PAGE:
A chemical engineer with the Bush Hog Corporation had lost his sight from cancer surgery and was sent to Jeremy during his work rehabilitation process.

“When the surgeon removed the cancer he cut a nerve that had a blood vessel tied to it which led to the optic nerve. When a person first loses their sight, there are three stages they go through. First they are sad and have remorse and then they go through an anger period. Al was angry,” Jeremy remembers.

“He was a very intelligent individual and he had the ability to see and listen with his hands. I would explain things to him and he would know exactly what he would need to get a project done. At first, he was angry and I took him in the back and handed him a staple gun and told him that I wanted him to build me a cabinet. He said, ‘I can’t build anything – I am blind.’ I said, ‘Your brain is where your skills are – you have the knowledge and experience – not everyone has that. You know how to build things from the ground up.’ So I handed him the staple gun and I said, ‘Here’s the holes. Build the cabinet – don’t complain, just build’,” Jeremy instructed.

“After about the third one, he said, ‘You know… you could make this a lot faster if you put a turntable under it,” and I said, ‘There you go – that’s what I want!’ Jeremy says.

After Al made the suggestion, he was regaining confidence, yet he still expected Jeremy to make the turntable. Jeremy said, “No, you are going to build it.” Al started to question Jeremy and then gave in, trusting him while his own self esteem was building.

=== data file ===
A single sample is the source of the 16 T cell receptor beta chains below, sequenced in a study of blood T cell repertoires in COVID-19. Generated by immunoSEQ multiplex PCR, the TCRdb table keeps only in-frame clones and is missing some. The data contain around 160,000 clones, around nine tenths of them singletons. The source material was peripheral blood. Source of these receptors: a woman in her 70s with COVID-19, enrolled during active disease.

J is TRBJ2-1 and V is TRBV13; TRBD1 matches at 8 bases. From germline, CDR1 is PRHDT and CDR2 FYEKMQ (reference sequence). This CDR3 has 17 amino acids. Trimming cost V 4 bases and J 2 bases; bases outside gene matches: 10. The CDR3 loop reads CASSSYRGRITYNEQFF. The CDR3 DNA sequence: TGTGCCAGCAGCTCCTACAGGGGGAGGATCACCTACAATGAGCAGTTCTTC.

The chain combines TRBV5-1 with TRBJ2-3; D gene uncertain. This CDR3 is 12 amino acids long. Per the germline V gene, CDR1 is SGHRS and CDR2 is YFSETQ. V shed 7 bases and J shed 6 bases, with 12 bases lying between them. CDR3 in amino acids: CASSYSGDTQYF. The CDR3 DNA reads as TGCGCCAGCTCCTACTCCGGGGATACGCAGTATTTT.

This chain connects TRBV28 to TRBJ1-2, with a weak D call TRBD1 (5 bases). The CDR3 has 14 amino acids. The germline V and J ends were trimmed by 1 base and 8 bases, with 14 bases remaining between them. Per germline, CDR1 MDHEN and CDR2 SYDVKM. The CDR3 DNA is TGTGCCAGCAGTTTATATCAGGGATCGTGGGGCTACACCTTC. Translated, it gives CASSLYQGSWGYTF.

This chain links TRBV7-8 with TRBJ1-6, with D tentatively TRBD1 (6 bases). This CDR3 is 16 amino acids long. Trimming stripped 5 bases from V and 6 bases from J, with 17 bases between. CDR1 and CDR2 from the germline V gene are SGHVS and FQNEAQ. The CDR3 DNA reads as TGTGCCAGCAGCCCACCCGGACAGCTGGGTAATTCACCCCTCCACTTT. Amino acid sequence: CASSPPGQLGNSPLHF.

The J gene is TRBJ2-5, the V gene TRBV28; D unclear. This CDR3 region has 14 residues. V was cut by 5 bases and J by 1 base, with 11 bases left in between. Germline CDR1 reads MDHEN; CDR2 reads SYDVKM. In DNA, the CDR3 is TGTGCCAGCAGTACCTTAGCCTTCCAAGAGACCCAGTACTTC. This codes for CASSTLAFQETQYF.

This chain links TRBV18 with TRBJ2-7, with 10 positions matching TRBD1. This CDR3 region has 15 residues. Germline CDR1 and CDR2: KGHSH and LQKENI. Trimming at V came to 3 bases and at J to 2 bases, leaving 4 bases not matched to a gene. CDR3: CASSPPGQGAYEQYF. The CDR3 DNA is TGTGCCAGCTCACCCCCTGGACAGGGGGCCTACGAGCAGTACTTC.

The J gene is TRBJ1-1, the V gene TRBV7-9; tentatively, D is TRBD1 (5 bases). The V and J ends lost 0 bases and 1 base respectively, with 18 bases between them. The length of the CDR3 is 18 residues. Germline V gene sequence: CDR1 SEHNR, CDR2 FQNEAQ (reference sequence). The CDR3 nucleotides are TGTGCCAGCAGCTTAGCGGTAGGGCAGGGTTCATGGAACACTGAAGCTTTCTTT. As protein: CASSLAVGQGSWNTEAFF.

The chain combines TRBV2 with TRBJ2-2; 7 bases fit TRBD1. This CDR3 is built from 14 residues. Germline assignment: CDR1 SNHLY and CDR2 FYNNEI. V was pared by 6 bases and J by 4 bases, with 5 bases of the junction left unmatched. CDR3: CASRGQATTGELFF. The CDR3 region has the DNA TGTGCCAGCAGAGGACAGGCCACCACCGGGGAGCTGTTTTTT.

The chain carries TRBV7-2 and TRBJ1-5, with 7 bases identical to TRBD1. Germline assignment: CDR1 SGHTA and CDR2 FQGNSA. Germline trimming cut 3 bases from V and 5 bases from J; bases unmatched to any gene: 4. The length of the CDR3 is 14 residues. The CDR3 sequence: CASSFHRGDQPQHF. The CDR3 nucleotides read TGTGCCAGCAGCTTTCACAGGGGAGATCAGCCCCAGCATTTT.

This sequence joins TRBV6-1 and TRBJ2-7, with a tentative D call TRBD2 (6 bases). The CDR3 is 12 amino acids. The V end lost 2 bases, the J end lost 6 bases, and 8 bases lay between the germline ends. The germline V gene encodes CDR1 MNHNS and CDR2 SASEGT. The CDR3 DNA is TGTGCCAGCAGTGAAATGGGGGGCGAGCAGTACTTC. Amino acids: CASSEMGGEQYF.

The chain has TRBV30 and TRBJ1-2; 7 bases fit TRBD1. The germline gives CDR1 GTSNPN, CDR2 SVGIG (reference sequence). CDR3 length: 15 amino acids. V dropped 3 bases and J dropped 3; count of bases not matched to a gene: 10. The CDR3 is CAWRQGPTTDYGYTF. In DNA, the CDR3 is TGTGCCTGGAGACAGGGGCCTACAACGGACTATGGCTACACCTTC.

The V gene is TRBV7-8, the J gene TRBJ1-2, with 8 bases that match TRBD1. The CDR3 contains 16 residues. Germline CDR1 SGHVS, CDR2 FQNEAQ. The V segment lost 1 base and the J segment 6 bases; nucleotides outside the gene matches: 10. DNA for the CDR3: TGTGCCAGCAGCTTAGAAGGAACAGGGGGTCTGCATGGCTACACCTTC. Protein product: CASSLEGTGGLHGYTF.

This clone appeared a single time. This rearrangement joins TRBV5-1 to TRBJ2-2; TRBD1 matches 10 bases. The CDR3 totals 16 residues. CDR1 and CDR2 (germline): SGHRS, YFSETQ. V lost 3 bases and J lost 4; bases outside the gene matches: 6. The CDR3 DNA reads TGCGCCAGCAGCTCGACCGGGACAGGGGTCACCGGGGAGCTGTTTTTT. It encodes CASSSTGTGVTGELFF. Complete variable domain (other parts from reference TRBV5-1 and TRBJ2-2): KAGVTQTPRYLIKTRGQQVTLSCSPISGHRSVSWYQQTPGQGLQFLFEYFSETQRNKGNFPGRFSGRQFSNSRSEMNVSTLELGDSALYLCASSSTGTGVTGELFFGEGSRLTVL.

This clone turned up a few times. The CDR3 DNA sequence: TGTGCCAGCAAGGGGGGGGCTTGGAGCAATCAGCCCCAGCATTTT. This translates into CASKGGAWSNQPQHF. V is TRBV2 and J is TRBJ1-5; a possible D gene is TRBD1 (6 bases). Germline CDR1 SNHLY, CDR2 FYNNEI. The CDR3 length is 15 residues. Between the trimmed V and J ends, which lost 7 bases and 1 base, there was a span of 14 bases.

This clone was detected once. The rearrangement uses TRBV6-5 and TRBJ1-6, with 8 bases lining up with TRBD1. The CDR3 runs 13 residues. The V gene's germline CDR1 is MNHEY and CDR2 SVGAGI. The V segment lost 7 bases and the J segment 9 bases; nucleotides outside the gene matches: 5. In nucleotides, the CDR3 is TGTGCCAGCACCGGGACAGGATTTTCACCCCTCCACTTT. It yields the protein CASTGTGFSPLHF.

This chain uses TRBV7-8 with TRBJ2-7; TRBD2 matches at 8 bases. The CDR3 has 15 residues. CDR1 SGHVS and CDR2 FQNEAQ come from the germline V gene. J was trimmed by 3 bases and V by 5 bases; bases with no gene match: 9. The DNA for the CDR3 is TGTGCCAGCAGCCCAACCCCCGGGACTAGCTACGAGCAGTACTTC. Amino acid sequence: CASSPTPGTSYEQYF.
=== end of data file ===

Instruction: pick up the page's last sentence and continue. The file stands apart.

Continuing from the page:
“We made the turntable out of marbles taking a router with a cove bit and a stick of wood and putting a screw in it. Then we took the router and cut a cove. We had a perfect circle and, on the bottom side of the jig, we did the same thing. Then we laid 25 cat's eye marbles in it, set it down and put a bolt through the middle of it. It would spin like a Lazy Susan. Al realized that just because he lost his sight didn’t mean he lost his ability to function. As he worked more, he would crank out 300 toy boxes in an afternoon – it was crazy! Most of the people that were sighted couldn’t do that many,” Jeremy insists.

“Once he learned he still had his ability – he gained back confidence. One of the things he enjoyed was elk hunting. He said he would never elk hunt again, but there were guided hunts that the students could go on. With an equipped truck parked in the woods, they have a guide that spots for the students using a scope. The guide lined it up, put the gun in Al’s hand and told him the elk was so many inches to the left or right and Al was able to shoot. He dropped a six by six elk that dressed out at 230 pounds. He was ecstatic. Now he owns his own engineering company. Just helping him to be able to acknowledge his ability was reward in itself.”